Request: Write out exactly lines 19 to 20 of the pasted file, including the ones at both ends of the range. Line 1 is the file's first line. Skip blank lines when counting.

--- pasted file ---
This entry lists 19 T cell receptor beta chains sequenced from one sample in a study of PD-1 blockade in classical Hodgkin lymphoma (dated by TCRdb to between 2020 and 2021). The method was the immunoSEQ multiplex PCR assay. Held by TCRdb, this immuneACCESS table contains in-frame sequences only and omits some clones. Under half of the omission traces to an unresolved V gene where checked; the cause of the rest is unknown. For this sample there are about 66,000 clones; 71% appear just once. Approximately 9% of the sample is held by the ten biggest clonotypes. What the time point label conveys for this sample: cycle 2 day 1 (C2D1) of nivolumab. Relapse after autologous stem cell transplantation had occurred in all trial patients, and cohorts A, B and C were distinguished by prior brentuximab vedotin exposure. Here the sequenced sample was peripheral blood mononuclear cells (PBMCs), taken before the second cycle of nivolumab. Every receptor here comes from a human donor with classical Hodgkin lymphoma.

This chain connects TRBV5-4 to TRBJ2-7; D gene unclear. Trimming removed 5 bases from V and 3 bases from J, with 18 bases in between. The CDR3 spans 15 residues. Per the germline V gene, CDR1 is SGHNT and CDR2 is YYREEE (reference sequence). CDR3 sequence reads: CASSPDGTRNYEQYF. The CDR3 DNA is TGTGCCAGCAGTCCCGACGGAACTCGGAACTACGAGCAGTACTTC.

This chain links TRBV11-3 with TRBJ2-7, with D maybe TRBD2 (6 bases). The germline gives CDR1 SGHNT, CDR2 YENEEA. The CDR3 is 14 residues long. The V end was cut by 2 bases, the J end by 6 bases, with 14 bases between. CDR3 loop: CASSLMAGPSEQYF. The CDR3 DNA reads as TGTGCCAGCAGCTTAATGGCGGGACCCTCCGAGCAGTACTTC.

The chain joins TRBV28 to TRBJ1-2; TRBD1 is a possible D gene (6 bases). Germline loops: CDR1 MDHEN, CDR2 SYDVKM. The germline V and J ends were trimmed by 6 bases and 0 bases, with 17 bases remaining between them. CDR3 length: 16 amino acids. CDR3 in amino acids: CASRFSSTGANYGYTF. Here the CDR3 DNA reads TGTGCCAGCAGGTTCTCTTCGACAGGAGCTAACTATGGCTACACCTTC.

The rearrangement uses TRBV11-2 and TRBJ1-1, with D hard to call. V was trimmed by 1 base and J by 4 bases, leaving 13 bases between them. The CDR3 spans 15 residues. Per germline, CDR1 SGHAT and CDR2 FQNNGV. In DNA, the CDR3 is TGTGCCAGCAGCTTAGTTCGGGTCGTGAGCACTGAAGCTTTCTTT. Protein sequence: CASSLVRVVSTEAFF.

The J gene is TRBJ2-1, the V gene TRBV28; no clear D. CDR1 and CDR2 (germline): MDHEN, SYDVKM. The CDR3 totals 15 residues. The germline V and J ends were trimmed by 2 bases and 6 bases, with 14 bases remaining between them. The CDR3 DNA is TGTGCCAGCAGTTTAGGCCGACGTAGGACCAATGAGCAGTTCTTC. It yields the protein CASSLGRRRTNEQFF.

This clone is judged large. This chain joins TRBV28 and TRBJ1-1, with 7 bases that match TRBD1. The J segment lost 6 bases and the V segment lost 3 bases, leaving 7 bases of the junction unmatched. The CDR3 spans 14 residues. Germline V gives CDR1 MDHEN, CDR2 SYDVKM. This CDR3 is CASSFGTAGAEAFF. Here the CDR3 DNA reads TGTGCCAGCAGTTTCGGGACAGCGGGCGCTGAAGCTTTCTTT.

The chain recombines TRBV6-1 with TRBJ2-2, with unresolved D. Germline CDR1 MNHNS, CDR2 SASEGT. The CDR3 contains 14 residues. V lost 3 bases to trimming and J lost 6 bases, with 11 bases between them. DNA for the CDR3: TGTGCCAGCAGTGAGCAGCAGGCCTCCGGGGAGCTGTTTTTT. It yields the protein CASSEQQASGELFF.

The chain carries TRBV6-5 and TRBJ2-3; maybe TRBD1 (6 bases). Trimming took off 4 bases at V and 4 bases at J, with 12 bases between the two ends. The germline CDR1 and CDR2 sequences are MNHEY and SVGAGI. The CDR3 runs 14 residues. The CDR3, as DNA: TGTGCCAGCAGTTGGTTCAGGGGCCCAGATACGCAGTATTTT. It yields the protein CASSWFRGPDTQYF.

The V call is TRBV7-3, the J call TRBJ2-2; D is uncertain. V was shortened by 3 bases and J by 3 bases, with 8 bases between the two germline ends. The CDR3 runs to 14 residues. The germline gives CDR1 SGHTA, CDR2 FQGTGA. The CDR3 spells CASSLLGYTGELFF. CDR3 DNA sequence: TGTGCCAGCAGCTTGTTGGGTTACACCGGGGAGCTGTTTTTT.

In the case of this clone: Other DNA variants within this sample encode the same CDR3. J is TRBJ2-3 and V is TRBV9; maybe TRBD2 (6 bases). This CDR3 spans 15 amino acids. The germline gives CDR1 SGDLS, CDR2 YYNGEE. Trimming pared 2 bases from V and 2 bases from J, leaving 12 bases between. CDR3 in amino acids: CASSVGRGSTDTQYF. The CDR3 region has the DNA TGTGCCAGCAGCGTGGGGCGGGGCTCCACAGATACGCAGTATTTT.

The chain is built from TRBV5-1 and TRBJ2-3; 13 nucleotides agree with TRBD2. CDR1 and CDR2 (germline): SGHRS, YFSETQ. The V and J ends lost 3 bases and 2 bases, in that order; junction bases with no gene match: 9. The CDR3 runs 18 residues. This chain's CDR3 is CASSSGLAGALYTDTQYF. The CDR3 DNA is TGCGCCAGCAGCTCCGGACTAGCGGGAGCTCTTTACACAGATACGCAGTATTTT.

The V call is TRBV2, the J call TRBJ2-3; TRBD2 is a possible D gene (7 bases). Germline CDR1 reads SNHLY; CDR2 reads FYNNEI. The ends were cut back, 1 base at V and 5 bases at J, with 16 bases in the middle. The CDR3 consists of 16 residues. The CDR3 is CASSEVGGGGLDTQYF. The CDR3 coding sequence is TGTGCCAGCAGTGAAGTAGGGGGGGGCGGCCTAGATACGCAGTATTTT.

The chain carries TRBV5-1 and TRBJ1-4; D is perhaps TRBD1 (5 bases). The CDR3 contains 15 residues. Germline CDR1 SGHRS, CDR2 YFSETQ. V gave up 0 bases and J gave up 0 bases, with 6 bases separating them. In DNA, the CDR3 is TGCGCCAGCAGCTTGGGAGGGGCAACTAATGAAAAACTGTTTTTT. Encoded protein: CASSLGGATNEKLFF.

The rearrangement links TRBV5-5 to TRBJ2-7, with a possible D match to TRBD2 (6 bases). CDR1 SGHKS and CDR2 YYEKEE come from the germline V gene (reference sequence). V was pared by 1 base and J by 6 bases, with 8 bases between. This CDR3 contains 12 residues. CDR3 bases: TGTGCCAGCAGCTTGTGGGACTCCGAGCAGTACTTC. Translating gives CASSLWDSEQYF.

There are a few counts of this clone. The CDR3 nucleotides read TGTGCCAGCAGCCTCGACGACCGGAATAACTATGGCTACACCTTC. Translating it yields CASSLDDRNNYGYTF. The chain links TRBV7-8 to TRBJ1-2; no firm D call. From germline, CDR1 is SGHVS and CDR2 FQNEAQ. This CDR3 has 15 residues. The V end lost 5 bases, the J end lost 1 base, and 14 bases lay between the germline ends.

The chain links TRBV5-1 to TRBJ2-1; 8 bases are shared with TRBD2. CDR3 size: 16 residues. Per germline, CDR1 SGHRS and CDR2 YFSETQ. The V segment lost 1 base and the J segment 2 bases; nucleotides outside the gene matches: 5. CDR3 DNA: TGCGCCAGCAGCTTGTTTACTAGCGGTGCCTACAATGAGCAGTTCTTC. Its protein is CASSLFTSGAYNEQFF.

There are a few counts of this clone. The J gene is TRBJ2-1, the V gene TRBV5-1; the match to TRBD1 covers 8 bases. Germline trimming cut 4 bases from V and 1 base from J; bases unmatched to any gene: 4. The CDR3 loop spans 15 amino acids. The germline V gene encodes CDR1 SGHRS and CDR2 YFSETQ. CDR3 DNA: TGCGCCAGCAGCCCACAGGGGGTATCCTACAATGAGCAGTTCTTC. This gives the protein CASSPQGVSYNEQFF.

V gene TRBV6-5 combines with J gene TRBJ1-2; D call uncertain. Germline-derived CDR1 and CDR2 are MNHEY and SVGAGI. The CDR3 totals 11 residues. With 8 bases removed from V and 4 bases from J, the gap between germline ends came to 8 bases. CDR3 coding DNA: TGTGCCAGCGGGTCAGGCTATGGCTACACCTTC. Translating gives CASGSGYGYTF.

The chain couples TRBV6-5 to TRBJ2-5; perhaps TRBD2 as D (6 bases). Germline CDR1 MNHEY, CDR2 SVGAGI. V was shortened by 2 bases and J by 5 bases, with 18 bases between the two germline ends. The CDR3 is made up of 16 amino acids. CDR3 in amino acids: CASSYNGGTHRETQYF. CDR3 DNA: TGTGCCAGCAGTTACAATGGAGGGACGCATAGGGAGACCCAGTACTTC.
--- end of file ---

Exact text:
V gene TRBV6-5 combines with J gene TRBJ1-2; D call uncertain. Germline-derived CDR1 and CDR2 are MNHEY and SVGAGI. The CDR3 totals 11 residues. With 8 bases removed from V and 4 bases from J, the gap between germline ends came to 8 bases. CDR3 coding DNA: TGTGCCAGCGGGTCAGGCTATGGCTACACCTTC. Translating gives CASGSGYGYTF.

The chain couples TRBV6-5 to TRBJ2-5; perhaps TRBD2 as D (6 bases). Germline CDR1 MNHEY, CDR2 SVGAGI. V was shortened by 2 bases and J by 5 bases, with 18 bases between the two germline ends. The CDR3 is made up of 16 amino acids. CDR3 in amino acids: CASSYNGGTHRETQYF. CDR3 DNA: TGTGCCAGCAGTTACAATGGAGGGACGCATAGGGAGACCCAGTACTTC.